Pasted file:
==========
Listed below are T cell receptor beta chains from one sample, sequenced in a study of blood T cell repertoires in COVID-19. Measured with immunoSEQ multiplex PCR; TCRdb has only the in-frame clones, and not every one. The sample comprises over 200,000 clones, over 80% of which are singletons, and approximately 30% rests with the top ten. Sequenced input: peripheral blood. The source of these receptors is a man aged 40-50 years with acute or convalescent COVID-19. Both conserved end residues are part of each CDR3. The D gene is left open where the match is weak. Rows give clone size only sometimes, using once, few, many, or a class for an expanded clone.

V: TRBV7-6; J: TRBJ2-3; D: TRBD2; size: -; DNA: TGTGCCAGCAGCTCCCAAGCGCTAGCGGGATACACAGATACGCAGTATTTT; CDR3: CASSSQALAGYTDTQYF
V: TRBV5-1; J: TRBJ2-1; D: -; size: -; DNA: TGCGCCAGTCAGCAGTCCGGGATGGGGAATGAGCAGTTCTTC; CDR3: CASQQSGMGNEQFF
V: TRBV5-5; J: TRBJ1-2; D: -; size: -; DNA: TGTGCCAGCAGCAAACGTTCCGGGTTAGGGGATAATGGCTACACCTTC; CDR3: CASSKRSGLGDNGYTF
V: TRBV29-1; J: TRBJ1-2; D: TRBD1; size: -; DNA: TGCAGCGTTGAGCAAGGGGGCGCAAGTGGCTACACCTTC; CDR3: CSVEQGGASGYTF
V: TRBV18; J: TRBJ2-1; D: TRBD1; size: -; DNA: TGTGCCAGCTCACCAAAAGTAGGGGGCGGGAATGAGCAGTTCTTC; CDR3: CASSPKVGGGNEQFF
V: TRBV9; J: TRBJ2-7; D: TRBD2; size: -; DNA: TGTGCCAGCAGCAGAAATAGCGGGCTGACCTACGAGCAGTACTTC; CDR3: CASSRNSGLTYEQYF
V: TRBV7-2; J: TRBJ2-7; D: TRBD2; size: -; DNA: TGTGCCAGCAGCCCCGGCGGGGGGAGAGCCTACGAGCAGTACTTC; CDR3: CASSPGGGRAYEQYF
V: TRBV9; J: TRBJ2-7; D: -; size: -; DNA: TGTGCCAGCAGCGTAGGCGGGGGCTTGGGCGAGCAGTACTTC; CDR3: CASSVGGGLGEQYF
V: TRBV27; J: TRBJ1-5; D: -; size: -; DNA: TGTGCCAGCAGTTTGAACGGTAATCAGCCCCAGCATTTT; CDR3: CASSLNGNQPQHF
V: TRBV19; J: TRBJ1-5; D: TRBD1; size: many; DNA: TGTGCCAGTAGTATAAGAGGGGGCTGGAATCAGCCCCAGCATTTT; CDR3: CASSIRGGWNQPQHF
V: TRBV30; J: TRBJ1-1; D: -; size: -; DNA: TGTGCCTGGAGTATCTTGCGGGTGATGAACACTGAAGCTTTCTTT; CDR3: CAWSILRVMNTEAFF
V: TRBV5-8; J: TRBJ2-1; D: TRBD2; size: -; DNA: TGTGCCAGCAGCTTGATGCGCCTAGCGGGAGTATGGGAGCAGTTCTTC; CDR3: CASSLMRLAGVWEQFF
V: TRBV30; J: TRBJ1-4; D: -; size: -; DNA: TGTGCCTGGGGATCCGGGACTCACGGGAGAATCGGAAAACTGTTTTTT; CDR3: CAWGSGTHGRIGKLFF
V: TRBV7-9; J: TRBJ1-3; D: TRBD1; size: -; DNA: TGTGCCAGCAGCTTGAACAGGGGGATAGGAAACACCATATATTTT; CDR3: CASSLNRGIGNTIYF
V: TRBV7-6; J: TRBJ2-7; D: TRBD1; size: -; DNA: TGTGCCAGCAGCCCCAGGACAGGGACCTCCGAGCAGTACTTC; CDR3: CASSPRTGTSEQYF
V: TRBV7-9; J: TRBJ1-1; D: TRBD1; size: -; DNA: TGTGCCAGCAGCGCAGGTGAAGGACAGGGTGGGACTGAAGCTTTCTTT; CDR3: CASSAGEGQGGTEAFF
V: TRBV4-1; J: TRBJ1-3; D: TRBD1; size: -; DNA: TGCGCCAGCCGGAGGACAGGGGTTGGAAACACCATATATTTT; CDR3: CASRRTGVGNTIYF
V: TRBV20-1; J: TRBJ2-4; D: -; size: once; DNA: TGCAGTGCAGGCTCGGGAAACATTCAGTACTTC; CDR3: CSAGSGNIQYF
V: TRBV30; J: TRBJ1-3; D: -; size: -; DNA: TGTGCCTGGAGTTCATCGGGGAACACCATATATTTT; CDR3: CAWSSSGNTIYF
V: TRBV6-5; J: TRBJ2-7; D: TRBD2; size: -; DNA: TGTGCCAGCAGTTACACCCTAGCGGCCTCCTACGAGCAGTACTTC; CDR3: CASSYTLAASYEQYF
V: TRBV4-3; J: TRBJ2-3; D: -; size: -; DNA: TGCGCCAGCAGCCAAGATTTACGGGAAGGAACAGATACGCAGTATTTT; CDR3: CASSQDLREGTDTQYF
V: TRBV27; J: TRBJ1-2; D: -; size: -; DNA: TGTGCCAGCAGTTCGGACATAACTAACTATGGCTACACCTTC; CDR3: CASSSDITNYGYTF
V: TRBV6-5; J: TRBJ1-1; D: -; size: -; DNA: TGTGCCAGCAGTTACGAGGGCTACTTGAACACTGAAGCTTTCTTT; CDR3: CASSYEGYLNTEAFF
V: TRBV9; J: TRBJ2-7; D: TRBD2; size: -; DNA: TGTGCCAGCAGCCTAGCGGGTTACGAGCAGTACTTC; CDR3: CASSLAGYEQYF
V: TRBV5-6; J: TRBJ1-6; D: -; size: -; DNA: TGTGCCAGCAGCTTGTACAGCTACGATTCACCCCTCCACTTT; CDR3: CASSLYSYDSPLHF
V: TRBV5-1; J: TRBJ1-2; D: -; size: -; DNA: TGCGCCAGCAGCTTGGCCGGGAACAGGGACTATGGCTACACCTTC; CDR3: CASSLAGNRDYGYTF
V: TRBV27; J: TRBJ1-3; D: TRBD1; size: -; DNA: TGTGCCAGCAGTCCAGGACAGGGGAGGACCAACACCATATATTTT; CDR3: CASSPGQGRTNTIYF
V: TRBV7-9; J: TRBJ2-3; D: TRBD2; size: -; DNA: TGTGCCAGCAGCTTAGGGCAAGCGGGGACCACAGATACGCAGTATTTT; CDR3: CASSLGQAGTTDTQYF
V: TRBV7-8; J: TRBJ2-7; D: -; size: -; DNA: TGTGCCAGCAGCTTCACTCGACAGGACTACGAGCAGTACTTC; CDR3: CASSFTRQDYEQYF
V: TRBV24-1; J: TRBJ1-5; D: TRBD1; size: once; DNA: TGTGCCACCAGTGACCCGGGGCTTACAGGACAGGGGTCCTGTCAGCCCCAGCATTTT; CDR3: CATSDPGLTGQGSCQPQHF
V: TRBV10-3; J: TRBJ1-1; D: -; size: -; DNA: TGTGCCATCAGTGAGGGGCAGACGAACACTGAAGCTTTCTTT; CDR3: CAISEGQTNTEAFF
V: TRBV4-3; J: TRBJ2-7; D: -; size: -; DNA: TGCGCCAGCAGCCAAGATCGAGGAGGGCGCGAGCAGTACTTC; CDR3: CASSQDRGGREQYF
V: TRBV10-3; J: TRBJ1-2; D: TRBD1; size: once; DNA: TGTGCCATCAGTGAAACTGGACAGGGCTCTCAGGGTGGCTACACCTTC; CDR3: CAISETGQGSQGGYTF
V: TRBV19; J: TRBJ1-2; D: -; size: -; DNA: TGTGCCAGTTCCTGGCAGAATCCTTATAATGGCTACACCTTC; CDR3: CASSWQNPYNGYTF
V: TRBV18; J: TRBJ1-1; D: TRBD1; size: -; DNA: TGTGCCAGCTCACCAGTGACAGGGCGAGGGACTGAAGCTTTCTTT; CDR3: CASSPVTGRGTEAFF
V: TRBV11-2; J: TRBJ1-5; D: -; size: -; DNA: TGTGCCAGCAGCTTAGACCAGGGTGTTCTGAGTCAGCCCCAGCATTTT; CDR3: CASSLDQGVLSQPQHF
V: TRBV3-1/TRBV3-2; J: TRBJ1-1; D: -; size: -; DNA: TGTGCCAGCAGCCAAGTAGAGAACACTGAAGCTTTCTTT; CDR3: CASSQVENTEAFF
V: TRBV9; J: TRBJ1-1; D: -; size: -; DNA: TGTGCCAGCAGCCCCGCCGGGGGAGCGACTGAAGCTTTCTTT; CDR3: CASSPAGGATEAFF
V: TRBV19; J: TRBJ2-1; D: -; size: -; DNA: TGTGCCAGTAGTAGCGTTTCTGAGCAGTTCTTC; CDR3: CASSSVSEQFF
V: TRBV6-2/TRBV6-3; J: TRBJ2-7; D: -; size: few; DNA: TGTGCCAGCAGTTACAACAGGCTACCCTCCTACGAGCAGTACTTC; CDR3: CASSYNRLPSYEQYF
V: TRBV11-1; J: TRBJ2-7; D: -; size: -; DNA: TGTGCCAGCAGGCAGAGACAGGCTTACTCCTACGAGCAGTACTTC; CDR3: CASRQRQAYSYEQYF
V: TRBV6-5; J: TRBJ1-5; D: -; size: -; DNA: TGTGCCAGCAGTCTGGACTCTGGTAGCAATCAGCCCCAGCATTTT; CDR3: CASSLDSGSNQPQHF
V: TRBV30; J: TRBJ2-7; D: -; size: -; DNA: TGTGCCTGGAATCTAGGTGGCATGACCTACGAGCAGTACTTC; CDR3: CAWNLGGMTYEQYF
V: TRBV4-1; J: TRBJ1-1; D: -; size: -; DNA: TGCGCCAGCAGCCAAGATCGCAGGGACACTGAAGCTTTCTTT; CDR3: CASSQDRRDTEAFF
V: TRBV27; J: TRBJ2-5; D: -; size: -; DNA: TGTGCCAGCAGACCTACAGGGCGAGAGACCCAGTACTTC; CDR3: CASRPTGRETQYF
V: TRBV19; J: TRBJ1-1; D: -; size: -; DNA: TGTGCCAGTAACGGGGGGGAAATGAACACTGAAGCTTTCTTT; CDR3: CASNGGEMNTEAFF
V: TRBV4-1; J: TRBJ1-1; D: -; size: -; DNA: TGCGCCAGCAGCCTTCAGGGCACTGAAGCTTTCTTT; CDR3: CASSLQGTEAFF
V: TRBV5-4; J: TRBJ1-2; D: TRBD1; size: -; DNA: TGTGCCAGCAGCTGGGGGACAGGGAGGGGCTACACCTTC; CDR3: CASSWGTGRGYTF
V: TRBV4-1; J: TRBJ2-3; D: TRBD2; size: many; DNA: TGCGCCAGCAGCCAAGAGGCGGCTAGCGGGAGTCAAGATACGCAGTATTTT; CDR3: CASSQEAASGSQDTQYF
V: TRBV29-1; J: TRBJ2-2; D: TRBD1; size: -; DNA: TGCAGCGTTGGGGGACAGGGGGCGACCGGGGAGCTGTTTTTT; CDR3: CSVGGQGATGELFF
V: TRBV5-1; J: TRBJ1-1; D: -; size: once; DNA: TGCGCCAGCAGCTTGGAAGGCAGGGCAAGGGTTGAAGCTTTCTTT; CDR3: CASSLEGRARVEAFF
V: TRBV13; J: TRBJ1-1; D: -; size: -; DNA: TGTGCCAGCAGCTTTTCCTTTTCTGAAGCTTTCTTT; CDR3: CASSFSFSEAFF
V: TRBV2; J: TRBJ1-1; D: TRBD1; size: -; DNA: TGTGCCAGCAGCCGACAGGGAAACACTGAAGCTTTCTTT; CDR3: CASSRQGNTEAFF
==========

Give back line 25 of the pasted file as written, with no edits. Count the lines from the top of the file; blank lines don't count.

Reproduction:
V: TRBV9; J: TRBJ2-7; D: TRBD2; size: -; DNA: TGTGCCAGCAGCCTAGCGGGTTACGAGCAGTACTTC; CDR3: CASSLAGYEQYF